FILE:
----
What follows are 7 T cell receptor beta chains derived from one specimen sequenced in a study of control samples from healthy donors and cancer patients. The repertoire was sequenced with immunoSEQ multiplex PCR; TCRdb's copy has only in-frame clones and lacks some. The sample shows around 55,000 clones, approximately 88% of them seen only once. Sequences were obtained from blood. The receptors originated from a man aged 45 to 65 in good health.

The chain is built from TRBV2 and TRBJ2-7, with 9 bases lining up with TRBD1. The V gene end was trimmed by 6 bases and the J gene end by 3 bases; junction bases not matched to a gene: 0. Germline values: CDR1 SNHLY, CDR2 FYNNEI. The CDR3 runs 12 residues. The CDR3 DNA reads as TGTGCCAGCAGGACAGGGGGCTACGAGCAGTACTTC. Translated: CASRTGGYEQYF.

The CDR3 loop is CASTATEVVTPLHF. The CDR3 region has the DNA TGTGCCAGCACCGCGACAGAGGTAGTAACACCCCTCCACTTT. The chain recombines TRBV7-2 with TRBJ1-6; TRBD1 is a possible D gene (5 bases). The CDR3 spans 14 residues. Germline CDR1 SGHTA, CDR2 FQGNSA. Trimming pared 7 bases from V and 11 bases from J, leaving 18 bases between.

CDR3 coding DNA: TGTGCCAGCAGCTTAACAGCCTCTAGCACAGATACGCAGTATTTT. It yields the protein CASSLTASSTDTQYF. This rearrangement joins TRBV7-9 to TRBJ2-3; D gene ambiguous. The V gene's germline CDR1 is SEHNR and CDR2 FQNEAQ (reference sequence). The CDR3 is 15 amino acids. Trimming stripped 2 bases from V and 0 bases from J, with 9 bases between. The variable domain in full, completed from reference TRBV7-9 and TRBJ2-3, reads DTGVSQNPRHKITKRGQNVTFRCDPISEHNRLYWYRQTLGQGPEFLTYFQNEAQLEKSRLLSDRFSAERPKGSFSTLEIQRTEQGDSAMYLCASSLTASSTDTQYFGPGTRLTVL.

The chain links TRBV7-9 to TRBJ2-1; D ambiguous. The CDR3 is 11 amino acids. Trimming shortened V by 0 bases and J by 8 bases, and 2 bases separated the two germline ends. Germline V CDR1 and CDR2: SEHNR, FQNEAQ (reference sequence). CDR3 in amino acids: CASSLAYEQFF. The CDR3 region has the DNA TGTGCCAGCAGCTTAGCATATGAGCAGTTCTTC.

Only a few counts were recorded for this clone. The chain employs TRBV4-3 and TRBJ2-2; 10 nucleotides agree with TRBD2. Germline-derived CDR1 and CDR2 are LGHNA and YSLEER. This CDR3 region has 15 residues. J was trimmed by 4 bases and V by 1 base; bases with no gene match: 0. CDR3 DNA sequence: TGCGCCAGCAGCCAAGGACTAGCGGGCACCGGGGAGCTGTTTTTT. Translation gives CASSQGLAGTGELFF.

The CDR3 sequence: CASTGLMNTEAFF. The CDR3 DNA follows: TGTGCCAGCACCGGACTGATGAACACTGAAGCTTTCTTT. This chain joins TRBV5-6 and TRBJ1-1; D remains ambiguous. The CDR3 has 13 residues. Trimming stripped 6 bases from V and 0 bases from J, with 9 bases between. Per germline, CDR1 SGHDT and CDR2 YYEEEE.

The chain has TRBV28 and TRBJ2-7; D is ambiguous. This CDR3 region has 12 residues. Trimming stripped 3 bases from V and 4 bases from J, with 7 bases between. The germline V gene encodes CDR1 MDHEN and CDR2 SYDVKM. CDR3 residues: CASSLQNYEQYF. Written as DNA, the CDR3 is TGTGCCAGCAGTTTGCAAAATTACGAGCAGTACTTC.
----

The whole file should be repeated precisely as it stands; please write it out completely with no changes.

What follows are 7 T cell receptor beta chains derived from one specimen sequenced in a study of control samples from healthy donors and cancer patients. The repertoire was sequenced with immunoSEQ multiplex PCR; TCRdb's copy has only in-frame clones and lacks some. The sample shows around 55,000 clones, approximately 88% of them seen only once. Sequences were obtained from blood. The receptors originated from a man aged 45 to 65 in good health.

The chain is built from TRBV2 and TRBJ2-7, with 9 bases lining up with TRBD1. The V gene end was trimmed by 6 bases and the J gene end by 3 bases; junction bases not matched to a gene: 0. Germline values: CDR1 SNHLY, CDR2 FYNNEI. The CDR3 runs 12 residues. The CDR3 DNA reads as TGTGCCAGCAGGACAGGGGGCTACGAGCAGTACTTC. Translated: CASRTGGYEQYF.

The CDR3 loop is CASTATEVVTPLHF. The CDR3 region has the DNA TGTGCCAGCACCGCGACAGAGGTAGTAACACCCCTCCACTTT. The chain recombines TRBV7-2 with TRBJ1-6; TRBD1 is a possible D gene (5 bases). The CDR3 spans 14 residues. Germline CDR1 SGHTA, CDR2 FQGNSA. Trimming pared 7 bases from V and 11 bases from J, leaving 18 bases between.

CDR3 coding DNA: TGTGCCAGCAGCTTAACAGCCTCTAGCACAGATACGCAGTATTTT. It yields the protein CASSLTASSTDTQYF. This rearrangement joins TRBV7-9 to TRBJ2-3; D gene ambiguous. The V gene's germline CDR1 is SEHNR and CDR2 FQNEAQ (reference sequence). The CDR3 is 15 amino acids. Trimming stripped 2 bases from V and 0 bases from J, with 9 bases between. The variable domain in full, completed from reference TRBV7-9 and TRBJ2-3, reads DTGVSQNPRHKITKRGQNVTFRCDPISEHNRLYWYRQTLGQGPEFLTYFQNEAQLEKSRLLSDRFSAERPKGSFSTLEIQRTEQGDSAMYLCASSLTASSTDTQYFGPGTRLTVL.

The chain links TRBV7-9 to TRBJ2-1; D ambiguous. The CDR3 is 11 amino acids. Trimming shortened V by 0 bases and J by 8 bases, and 2 bases separated the two germline ends. Germline V CDR1 and CDR2: SEHNR, FQNEAQ (reference sequence). CDR3 in amino acids: CASSLAYEQFF. The CDR3 region has the DNA TGTGCCAGCAGCTTAGCATATGAGCAGTTCTTC.

Only a few counts were recorded for this clone. The chain employs TRBV4-3 and TRBJ2-2; 10 nucleotides agree with TRBD2. Germline-derived CDR1 and CDR2 are LGHNA and YSLEER. This CDR3 region has 15 residues. J was trimmed by 4 bases and V by 1 base; bases with no gene match: 0. CDR3 DNA sequence: TGCGCCAGCAGCCAAGGACTAGCGGGCACCGGGGAGCTGTTTTTT. Translation gives CASSQGLAGTGELFF.

The CDR3 sequence: CASTGLMNTEAFF. The CDR3 DNA follows: TGTGCCAGCACCGGACTGATGAACACTGAAGCTTTCTTT. This chain joins TRBV5-6 and TRBJ1-1; D remains ambiguous. The CDR3 has 13 residues. Trimming stripped 6 bases from V and 0 bases from J, with 9 bases between. Per germline, CDR1 SGHDT and CDR2 YYEEEE.

The chain has TRBV28 and TRBJ2-7; D is ambiguous. This CDR3 region has 12 residues. Trimming stripped 3 bases from V and 4 bases from J, with 7 bases between. The germline V gene encodes CDR1 MDHEN and CDR2 SYDVKM. CDR3 residues: CASSLQNYEQYF. Written as DNA, the CDR3 is TGTGCCAGCAGTTTGCAAAATTACGAGCAGTACTTC.